Birds are omnivorous species, they are evolutionarily designed to consume products from plant and animal origin. However, for several reasons, poultry nutrition is shifting more and more to a vegetable diet. This shift has resulted in losing some important benefits of animal products, including creatine, an essential com-pound found in meat but not in plants.
A feed ingredient survey conducted at AlzChem showed that creatine values found for meat meal (n=38) or fish meal (n=25) are low (median at 0.2 and 1.1 g/kg respectively) and drastically below the values expected from fresh origins when calculated on dry matter (16.7 g/kg from fish, 217 g/kg from meat). So, creatine is lost on the way from the original natural substance to the feed ingredient (Table 1).
Creatine is an essential molecule for cellular energy supply. Its active form phosphocreatine is the immediate backup reservoir in the body to replenish ATP, the central energy source in the cell.
As without ATP any cell will die, the body stores creatine for times when ATP need is higher than production via mitochondria or metabolism of carbohydrates or lipids. If creatine is not provided from food, body creatine levels are compromised and must be supplied entirely by de novo endogenous synthesis from amino acids.
The body can run short in ATP on many occasions.
All of these conditions are also found in poultry husbandry and might have increased over the past years. Broiler growth has improved dramatically since the last 50+ years (roughly a factor of four since 1957). Growth was directed specifically to increased carcass (+ 12 % ) and breast meat yield (+50 %).
White muscle (such as chicken breast) consists almost solely of muscle fibers high in creatine (fast twitch type IIb fibers).
Knowing that creatine not only supports myogenesis but also stabilizes cell membranes, can we speculate that the substantial carcass and breast muscle growth was supported by elevating muscle creatine?
In fact, in 1956, just -3gr creatine per kg muscle are reported in 21d broilers fed practical diets, but -4 gr/kg muscle are found in 2018 for broilers of the same age (+33%). lt seems evident that more creatine is stored in the muscle to support growth. Are these levels adequate?
Options to provide creatine to broilers
Dietary supplementation with creatine has proven to increase muscle creatine by roughly 20 % in humans. Effects are most pronounced when natural creatine from food is low. Creamino®, a preparation containing the creatine precursor guanidinoacetic acid (GAA, 96 % min), is established as a highly efficient source of creatine for broilers.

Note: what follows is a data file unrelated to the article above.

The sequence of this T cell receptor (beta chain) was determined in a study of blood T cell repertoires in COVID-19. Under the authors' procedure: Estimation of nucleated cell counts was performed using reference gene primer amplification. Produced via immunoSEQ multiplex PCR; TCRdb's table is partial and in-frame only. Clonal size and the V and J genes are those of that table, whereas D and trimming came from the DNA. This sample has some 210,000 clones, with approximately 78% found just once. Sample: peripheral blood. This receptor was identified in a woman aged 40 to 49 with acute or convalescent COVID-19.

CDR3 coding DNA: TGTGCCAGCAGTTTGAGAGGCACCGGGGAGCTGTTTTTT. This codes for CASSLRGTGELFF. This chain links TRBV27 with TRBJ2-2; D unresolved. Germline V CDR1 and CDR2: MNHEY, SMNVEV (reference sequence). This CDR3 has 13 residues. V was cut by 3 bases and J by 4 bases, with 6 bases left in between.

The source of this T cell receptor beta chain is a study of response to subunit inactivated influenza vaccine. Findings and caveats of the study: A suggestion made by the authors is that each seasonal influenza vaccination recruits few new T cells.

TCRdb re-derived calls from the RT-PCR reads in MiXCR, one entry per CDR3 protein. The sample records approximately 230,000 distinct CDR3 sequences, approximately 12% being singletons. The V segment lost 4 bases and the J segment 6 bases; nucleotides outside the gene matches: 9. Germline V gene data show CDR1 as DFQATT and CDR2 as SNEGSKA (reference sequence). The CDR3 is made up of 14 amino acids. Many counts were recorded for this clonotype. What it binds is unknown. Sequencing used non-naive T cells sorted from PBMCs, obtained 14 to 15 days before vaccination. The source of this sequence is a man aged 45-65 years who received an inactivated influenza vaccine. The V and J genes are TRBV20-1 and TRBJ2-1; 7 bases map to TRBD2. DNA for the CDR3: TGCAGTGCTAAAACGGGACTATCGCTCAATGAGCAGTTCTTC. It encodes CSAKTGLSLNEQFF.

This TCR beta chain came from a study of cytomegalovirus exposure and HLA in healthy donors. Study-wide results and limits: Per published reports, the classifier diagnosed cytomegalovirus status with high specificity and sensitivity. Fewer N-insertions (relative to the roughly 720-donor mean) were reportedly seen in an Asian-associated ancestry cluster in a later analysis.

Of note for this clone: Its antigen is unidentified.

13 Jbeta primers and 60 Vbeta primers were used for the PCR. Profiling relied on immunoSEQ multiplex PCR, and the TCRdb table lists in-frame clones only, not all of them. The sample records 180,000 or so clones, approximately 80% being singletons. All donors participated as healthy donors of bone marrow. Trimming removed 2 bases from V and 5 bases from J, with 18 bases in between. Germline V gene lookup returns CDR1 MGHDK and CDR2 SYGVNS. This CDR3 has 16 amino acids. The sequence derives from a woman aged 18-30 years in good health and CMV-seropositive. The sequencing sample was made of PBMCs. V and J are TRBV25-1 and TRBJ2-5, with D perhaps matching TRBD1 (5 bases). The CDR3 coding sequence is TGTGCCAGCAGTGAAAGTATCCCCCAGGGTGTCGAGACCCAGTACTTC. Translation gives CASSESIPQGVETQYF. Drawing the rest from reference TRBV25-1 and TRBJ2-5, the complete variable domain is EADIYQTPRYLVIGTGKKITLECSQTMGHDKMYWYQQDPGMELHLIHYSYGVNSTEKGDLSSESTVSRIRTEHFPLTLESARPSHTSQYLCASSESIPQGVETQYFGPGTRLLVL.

A dose range of 600 to 1200 mg/kg feed was derived from growth experiments whilst - 600 mg/kg are suggested from a factorial calculation. Interestingly, 1086 mg creatine/kg feed would be obtained from 5 % inclusion of fish meal containing creatine as present in dry fish (21.7 g/kg), so falling in the same range as derived for Creamino® (Figure 1).
Comparison to fish meal
Creamino® has been shown in numerous experiments to elevate muscle creatine in broilers. In a comparison study (d 0-39) with ROSS 308 broilers, fishmeal (PC) added at 6 %, 3 % and 3 % in starter, grower and finisher diet respectively showed very low impact on muscle creatine ( +3 %) as compared to the pure plant based control (NC, corn/soy). This was expected from the poor creatine content in the fishmeal (1.7 g/kg).
In contrast, Creamino® added at 0.06 % or 0.12 % improved muscle creatine content ( + 11 % and + 16 % respectively ), (Figure 2, left). Performance effects were most striking in the grower phase (p<0.05) and overall (p<0.1), where 0.12 % GAA improved FCR by 4 points, whilst PC and NC were not different.
Contrast analysis showed that Creamino® groups improved final body weight compared to the pure plant based diet as did the fish meal diet. Creamino® groups had higher breast meat yield but similar leg yield, whilst fish meal had no effect on breast meat yield and even reduced lower leg yield.
Carcass yield and breast meat yield were clearly highest from the 0.12 % Creamino® treatment (+0.6 % and +0.5 % compared to NC and PC for carcass yield, + 1.3 % and +0.5 % compared to NC and PC for breast meat yield), altogether proving the relevance of muscle creatine for growth and protein formation (Figure 2, right).
Improved muscle creatine counteracts Arginine imbalance
Physiological creatine levels in the body modulate the endogenous syntheses of GAA from arginine and glycine via the AGAT enzyme. When serum creatine levels are high because of saturated muscle creatine, AGAT is downregulated and arginine and glycine are released for other purposes. In diets low in arginine, this effect is highly relevant.
This is evidenced by a feeding experiment for only two weeks (d13-27) with broilers fed an Arg-deficient basal diet or the basal diet with stepwise additions of L-Arg up to the requirement and with or without Creamino®. Supplementing Creamino® increased muscle creatine and bird performance at all levels of dietary Arg.
Looking at the extremes (0.90 % and 1.25 % total Arg), Creamino® showed highest response in muscle creatine at the lowest Arg-level ( +32 % at lowest Arg and + 18 % at adequate Arg). 0.06 % Creamino® or 0.35 % L-Arg added to the 0.90 % Arg diet achieved the same muscle creatine level (Figure 3, left).
Interestingly, independent of arginine, a trend towards elevation of breast muscle protein was observed (p=0.1 for Creamino and L-Arg), in line with the well established effect for creatine in human application (Figure 3, right).
There is clearly a deficiency of creatine in today's broilers. Even when fed diets containing animal proteins, muscle creatine stores are not adequately filled. Creamino® is an effective source of creatine as confirmed by improved muscle creatine and protein accretion.